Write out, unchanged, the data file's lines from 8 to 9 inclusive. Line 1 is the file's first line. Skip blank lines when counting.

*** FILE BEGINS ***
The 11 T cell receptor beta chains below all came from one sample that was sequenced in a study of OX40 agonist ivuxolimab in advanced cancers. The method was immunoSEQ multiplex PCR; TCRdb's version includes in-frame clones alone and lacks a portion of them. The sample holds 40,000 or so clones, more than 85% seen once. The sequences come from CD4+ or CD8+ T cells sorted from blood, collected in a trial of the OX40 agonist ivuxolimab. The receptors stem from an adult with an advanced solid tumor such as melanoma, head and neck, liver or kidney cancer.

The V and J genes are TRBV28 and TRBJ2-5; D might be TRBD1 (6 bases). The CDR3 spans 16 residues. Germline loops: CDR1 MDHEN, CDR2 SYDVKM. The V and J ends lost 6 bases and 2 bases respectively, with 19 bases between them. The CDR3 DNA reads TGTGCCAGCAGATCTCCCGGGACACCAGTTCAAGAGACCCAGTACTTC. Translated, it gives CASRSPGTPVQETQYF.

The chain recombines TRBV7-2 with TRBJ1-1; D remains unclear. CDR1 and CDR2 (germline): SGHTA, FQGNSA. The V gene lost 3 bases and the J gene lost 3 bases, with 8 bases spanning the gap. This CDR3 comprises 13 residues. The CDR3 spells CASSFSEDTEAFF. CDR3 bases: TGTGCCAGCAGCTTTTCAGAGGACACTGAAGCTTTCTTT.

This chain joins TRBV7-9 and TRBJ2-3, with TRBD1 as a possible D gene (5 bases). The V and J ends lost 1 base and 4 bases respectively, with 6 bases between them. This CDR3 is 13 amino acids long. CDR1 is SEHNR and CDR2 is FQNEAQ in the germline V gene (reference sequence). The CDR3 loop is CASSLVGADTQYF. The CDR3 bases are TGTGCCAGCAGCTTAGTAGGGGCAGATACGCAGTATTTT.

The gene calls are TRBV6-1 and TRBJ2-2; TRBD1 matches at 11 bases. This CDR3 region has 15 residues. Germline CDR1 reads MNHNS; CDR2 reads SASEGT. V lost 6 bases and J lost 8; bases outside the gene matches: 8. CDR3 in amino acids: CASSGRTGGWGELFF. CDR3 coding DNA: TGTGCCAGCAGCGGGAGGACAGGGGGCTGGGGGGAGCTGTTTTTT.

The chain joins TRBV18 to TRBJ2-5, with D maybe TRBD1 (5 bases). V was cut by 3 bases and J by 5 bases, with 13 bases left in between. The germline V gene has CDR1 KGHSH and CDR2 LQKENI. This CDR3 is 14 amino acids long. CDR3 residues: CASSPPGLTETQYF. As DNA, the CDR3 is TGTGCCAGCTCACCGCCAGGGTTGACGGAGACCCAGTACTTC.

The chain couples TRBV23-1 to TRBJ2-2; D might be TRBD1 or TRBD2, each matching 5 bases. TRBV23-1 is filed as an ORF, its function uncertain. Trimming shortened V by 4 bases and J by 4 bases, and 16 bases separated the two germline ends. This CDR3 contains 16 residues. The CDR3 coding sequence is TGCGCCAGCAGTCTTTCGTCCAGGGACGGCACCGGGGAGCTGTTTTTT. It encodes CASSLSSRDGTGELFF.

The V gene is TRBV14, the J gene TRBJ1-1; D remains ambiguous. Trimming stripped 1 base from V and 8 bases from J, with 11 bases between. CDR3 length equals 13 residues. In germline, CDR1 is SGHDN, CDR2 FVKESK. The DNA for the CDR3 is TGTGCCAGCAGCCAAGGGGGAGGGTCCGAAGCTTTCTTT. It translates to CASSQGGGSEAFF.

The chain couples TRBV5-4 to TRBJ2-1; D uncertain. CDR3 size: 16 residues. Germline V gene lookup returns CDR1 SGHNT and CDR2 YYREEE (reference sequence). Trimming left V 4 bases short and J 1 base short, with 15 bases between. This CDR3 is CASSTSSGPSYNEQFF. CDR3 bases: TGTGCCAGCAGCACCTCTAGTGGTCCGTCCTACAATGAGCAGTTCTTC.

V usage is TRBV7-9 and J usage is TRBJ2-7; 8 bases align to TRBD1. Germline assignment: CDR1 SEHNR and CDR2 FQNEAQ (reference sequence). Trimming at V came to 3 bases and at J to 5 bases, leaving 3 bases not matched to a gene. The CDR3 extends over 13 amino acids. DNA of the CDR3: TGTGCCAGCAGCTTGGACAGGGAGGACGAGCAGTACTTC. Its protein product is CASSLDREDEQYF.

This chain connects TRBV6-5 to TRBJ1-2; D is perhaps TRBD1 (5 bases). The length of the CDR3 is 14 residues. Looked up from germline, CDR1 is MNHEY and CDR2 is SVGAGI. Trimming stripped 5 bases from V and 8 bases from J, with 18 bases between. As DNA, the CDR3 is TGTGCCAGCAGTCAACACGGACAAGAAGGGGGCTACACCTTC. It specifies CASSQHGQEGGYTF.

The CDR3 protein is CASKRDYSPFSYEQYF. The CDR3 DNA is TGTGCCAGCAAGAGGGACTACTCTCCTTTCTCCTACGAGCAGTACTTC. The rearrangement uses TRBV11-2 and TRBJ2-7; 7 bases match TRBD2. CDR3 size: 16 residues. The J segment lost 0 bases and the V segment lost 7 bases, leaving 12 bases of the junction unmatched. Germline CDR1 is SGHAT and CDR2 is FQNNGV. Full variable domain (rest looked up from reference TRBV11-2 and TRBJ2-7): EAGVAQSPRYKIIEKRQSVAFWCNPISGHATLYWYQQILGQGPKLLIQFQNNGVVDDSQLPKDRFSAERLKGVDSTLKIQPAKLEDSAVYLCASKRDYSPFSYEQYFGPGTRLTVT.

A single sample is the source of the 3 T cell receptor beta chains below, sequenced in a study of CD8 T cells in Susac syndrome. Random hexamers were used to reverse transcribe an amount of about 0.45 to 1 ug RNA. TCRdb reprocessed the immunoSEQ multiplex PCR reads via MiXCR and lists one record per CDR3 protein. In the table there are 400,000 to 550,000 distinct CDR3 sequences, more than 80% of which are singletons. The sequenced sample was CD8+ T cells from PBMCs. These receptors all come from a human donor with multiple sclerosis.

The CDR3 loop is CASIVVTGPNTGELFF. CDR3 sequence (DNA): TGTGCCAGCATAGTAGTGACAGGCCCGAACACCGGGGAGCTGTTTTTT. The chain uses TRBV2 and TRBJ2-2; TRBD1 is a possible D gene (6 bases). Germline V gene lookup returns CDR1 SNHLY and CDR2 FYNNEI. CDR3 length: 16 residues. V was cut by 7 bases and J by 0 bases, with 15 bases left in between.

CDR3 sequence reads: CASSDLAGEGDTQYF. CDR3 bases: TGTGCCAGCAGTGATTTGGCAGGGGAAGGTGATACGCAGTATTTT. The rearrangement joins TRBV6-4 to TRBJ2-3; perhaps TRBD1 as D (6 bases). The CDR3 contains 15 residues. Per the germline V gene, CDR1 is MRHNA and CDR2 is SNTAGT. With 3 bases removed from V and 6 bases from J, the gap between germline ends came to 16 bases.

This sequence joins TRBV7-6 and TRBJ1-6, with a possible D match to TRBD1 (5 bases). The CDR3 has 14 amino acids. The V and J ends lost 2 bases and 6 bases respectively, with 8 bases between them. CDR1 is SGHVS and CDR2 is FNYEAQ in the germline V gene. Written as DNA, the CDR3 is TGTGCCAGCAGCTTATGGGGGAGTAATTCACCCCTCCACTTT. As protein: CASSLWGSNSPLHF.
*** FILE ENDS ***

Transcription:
The V gene is TRBV14, the J gene TRBJ1-1; D remains ambiguous. Trimming stripped 1 base from V and 8 bases from J, with 11 bases between. CDR3 length equals 13 residues. In germline, CDR1 is SGHDN, CDR2 FVKESK. The DNA for the CDR3 is TGTGCCAGCAGCCAAGGGGGAGGGTCCGAAGCTTTCTTT. It translates to CASSQGGGSEAFF.

The chain couples TRBV5-4 to TRBJ2-1; D uncertain. CDR3 size: 16 residues. Germline V gene lookup returns CDR1 SGHNT and CDR2 YYREEE (reference sequence). Trimming left V 4 bases short and J 1 base short, with 15 bases between. This CDR3 is CASSTSSGPSYNEQFF. CDR3 bases: TGTGCCAGCAGCACCTCTAGTGGTCCGTCCTACAATGAGCAGTTCTTC.